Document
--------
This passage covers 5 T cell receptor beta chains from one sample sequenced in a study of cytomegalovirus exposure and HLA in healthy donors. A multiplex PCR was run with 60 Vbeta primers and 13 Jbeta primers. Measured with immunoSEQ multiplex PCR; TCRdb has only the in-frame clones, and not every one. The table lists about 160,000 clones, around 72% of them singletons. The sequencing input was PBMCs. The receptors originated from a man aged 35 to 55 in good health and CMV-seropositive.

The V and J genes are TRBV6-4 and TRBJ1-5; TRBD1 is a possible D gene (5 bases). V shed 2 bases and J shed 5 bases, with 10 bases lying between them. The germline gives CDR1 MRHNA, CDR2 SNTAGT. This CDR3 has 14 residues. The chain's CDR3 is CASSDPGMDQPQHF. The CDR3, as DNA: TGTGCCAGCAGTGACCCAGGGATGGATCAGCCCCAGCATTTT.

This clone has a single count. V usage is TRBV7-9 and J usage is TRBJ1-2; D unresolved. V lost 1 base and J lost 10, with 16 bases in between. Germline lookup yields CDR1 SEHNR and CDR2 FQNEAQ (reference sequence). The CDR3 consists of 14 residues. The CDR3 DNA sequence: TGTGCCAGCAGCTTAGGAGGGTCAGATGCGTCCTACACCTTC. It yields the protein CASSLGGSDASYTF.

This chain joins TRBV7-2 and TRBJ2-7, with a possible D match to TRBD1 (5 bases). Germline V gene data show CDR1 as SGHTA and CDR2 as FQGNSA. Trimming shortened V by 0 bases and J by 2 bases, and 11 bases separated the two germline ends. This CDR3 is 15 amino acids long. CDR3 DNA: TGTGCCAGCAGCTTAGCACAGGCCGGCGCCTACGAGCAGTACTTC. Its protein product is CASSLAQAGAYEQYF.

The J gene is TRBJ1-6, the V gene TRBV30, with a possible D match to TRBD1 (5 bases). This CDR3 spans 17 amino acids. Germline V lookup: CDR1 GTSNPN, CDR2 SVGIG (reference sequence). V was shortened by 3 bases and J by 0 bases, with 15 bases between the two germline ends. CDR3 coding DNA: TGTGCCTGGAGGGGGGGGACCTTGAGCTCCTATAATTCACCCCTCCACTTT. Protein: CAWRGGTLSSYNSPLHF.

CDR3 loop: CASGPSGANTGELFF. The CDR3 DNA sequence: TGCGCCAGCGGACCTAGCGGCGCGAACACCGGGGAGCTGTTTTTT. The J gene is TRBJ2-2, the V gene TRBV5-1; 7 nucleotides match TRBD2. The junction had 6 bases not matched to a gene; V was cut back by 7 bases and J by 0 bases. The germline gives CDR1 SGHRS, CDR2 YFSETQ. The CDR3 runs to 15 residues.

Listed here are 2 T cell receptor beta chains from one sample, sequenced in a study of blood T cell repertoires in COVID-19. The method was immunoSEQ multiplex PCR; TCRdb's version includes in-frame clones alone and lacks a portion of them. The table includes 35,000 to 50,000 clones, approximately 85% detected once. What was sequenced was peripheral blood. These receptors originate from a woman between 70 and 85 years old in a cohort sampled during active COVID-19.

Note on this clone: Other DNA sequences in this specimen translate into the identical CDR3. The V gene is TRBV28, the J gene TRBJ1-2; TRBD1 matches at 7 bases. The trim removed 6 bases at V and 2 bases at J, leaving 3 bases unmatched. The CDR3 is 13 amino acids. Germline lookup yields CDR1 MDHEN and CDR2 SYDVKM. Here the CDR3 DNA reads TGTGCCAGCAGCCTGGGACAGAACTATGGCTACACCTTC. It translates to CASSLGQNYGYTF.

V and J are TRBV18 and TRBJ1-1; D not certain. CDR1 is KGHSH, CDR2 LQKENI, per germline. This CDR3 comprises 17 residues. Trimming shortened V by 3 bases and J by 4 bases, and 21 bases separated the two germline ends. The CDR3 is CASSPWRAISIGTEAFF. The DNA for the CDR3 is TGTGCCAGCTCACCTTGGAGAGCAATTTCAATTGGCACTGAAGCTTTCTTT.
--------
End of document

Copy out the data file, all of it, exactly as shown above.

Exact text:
This passage covers 5 T cell receptor beta chains from one sample sequenced in a study of cytomegalovirus exposure and HLA in healthy donors. A multiplex PCR was run with 60 Vbeta primers and 13 Jbeta primers. Measured with immunoSEQ multiplex PCR; TCRdb has only the in-frame clones, and not every one. The table lists about 160,000 clones, around 72% of them singletons. The sequencing input was PBMCs. The receptors originated from a man aged 35 to 55 in good health and CMV-seropositive.

The V and J genes are TRBV6-4 and TRBJ1-5; TRBD1 is a possible D gene (5 bases). V shed 2 bases and J shed 5 bases, with 10 bases lying between them. The germline gives CDR1 MRHNA, CDR2 SNTAGT. This CDR3 has 14 residues. The chain's CDR3 is CASSDPGMDQPQHF. The CDR3, as DNA: TGTGCCAGCAGTGACCCAGGGATGGATCAGCCCCAGCATTTT.

This clone has a single count. V usage is TRBV7-9 and J usage is TRBJ1-2; D unresolved. V lost 1 base and J lost 10, with 16 bases in between. Germline lookup yields CDR1 SEHNR and CDR2 FQNEAQ (reference sequence). The CDR3 consists of 14 residues. The CDR3 DNA sequence: TGTGCCAGCAGCTTAGGAGGGTCAGATGCGTCCTACACCTTC. It yields the protein CASSLGGSDASYTF.

This chain joins TRBV7-2 and TRBJ2-7, with a possible D match to TRBD1 (5 bases). Germline V gene data show CDR1 as SGHTA and CDR2 as FQGNSA. Trimming shortened V by 0 bases and J by 2 bases, and 11 bases separated the two germline ends. This CDR3 is 15 amino acids long. CDR3 DNA: TGTGCCAGCAGCTTAGCACAGGCCGGCGCCTACGAGCAGTACTTC. Its protein product is CASSLAQAGAYEQYF.

The J gene is TRBJ1-6, the V gene TRBV30, with a possible D match to TRBD1 (5 bases). This CDR3 spans 17 amino acids. Germline V lookup: CDR1 GTSNPN, CDR2 SVGIG (reference sequence). V was shortened by 3 bases and J by 0 bases, with 15 bases between the two germline ends. CDR3 coding DNA: TGTGCCTGGAGGGGGGGGACCTTGAGCTCCTATAATTCACCCCTCCACTTT. Protein: CAWRGGTLSSYNSPLHF.

CDR3 loop: CASGPSGANTGELFF. The CDR3 DNA sequence: TGCGCCAGCGGACCTAGCGGCGCGAACACCGGGGAGCTGTTTTTT. The J gene is TRBJ2-2, the V gene TRBV5-1; 7 nucleotides match TRBD2. The junction had 6 bases not matched to a gene; V was cut back by 7 bases and J by 0 bases. The germline gives CDR1 SGHRS, CDR2 YFSETQ. The CDR3 runs to 15 residues.

Listed here are 2 T cell receptor beta chains from one sample, sequenced in a study of blood T cell repertoires in COVID-19. The method was immunoSEQ multiplex PCR; TCRdb's version includes in-frame clones alone and lacks a portion of them. The table includes 35,000 to 50,000 clones, approximately 85% detected once. What was sequenced was peripheral blood. These receptors originate from a woman between 70 and 85 years old in a cohort sampled during active COVID-19.

Note on this clone: Other DNA sequences in this specimen translate into the identical CDR3. The V gene is TRBV28, the J gene TRBJ1-2; TRBD1 matches at 7 bases. The trim removed 6 bases at V and 2 bases at J, leaving 3 bases unmatched. The CDR3 is 13 amino acids. Germline lookup yields CDR1 MDHEN and CDR2 SYDVKM. Here the CDR3 DNA reads TGTGCCAGCAGCCTGGGACAGAACTATGGCTACACCTTC. It translates to CASSLGQNYGYTF.

V and J are TRBV18 and TRBJ1-1; D not certain. CDR1 is KGHSH, CDR2 LQKENI, per germline. This CDR3 comprises 17 residues. Trimming shortened V by 3 bases and J by 4 bases, and 21 bases separated the two germline ends. The CDR3 is CASSPWRAISIGTEAFF. The DNA for the CDR3 is TGTGCCAGCTCACCTTGGAGAGCAATTTCAATTGGCACTGAAGCTTTCTTT.